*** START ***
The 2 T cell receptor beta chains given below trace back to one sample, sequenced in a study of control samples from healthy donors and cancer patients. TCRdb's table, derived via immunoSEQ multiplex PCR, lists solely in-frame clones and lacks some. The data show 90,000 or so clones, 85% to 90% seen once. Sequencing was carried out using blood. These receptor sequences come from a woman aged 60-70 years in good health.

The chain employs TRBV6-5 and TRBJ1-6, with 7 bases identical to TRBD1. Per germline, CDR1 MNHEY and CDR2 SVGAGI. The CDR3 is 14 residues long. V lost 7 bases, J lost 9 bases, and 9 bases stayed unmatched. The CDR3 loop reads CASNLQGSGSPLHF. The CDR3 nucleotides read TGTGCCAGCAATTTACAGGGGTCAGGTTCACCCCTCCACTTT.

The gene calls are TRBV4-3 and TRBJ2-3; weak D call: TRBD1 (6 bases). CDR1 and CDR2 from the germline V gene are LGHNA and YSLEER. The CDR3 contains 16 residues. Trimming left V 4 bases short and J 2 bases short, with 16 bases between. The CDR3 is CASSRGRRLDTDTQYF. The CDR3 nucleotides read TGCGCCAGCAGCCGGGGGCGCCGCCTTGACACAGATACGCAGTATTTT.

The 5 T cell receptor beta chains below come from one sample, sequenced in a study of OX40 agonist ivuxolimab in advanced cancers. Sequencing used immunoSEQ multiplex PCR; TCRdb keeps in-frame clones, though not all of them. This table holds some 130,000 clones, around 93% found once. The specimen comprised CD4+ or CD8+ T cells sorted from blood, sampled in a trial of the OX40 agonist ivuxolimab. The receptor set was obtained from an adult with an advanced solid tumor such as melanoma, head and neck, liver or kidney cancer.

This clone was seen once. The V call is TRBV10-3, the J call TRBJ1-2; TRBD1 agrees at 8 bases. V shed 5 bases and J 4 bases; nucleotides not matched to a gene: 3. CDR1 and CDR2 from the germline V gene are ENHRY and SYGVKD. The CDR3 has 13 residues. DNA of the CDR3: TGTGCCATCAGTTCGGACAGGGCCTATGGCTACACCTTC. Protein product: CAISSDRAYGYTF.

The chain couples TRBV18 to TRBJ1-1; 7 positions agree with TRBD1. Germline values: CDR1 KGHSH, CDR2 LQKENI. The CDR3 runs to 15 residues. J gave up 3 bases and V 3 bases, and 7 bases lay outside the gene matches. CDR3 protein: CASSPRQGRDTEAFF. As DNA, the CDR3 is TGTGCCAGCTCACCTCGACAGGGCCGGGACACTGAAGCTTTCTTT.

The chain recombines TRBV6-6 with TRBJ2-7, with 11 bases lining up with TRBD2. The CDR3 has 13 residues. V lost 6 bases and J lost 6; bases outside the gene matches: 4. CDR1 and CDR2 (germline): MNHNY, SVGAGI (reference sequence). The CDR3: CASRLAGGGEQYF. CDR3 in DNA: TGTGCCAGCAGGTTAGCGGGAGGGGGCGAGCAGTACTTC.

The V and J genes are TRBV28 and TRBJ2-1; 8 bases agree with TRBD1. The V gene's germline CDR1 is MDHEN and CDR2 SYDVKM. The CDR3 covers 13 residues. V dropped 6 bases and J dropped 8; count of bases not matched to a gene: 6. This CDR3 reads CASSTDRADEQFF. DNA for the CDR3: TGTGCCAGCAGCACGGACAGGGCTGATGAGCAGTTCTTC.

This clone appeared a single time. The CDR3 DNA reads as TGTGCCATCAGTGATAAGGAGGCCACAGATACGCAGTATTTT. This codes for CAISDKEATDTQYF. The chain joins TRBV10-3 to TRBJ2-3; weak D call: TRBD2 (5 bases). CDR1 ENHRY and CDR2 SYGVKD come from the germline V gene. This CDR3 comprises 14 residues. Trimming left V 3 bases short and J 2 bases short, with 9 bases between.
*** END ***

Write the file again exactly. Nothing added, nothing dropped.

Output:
The 2 T cell receptor beta chains given below trace back to one sample, sequenced in a study of control samples from healthy donors and cancer patients. TCRdb's table, derived via immunoSEQ multiplex PCR, lists solely in-frame clones and lacks some. The data show 90,000 or so clones, 85% to 90% seen once. Sequencing was carried out using blood. These receptor sequences come from a woman aged 60-70 years in good health.

The chain employs TRBV6-5 and TRBJ1-6, with 7 bases identical to TRBD1. Per germline, CDR1 MNHEY and CDR2 SVGAGI. The CDR3 is 14 residues long. V lost 7 bases, J lost 9 bases, and 9 bases stayed unmatched. The CDR3 loop reads CASNLQGSGSPLHF. The CDR3 nucleotides read TGTGCCAGCAATTTACAGGGGTCAGGTTCACCCCTCCACTTT.

The gene calls are TRBV4-3 and TRBJ2-3; weak D call: TRBD1 (6 bases). CDR1 and CDR2 from the germline V gene are LGHNA and YSLEER. The CDR3 contains 16 residues. Trimming left V 4 bases short and J 2 bases short, with 16 bases between. The CDR3 is CASSRGRRLDTDTQYF. The CDR3 nucleotides read TGCGCCAGCAGCCGGGGGCGCCGCCTTGACACAGATACGCAGTATTTT.

The 5 T cell receptor beta chains below come from one sample, sequenced in a study of OX40 agonist ivuxolimab in advanced cancers. Sequencing used immunoSEQ multiplex PCR; TCRdb keeps in-frame clones, though not all of them. This table holds some 130,000 clones, around 93% found once. The specimen comprised CD4+ or CD8+ T cells sorted from blood, sampled in a trial of the OX40 agonist ivuxolimab. The receptor set was obtained from an adult with an advanced solid tumor such as melanoma, head and neck, liver or kidney cancer.

This clone was seen once. The V call is TRBV10-3, the J call TRBJ1-2; TRBD1 agrees at 8 bases. V shed 5 bases and J 4 bases; nucleotides not matched to a gene: 3. CDR1 and CDR2 from the germline V gene are ENHRY and SYGVKD. The CDR3 has 13 residues. DNA of the CDR3: TGTGCCATCAGTTCGGACAGGGCCTATGGCTACACCTTC. Protein product: CAISSDRAYGYTF.

The chain couples TRBV18 to TRBJ1-1; 7 positions agree with TRBD1. Germline values: CDR1 KGHSH, CDR2 LQKENI. The CDR3 runs to 15 residues. J gave up 3 bases and V 3 bases, and 7 bases lay outside the gene matches. CDR3 protein: CASSPRQGRDTEAFF. As DNA, the CDR3 is TGTGCCAGCTCACCTCGACAGGGCCGGGACACTGAAGCTTTCTTT.

The chain recombines TRBV6-6 with TRBJ2-7, with 11 bases lining up with TRBD2. The CDR3 has 13 residues. V lost 6 bases and J lost 6; bases outside the gene matches: 4. CDR1 and CDR2 (germline): MNHNY, SVGAGI (reference sequence). The CDR3: CASRLAGGGEQYF. CDR3 in DNA: TGTGCCAGCAGGTTAGCGGGAGGGGGCGAGCAGTACTTC.

The V and J genes are TRBV28 and TRBJ2-1; 8 bases agree with TRBD1. The V gene's germline CDR1 is MDHEN and CDR2 SYDVKM. The CDR3 covers 13 residues. V dropped 6 bases and J dropped 8; count of bases not matched to a gene: 6. This CDR3 reads CASSTDRADEQFF. DNA for the CDR3: TGTGCCAGCAGCACGGACAGGGCTGATGAGCAGTTCTTC.

This clone appeared a single time. The CDR3 DNA reads as TGTGCCATCAGTGATAAGGAGGCCACAGATACGCAGTATTTT. This codes for CAISDKEATDTQYF. The chain joins TRBV10-3 to TRBJ2-3; weak D call: TRBD2 (5 bases). CDR1 ENHRY and CDR2 SYGVKD come from the germline V gene. This CDR3 comprises 14 residues. Trimming left V 3 bases short and J 2 bases short, with 9 bases between.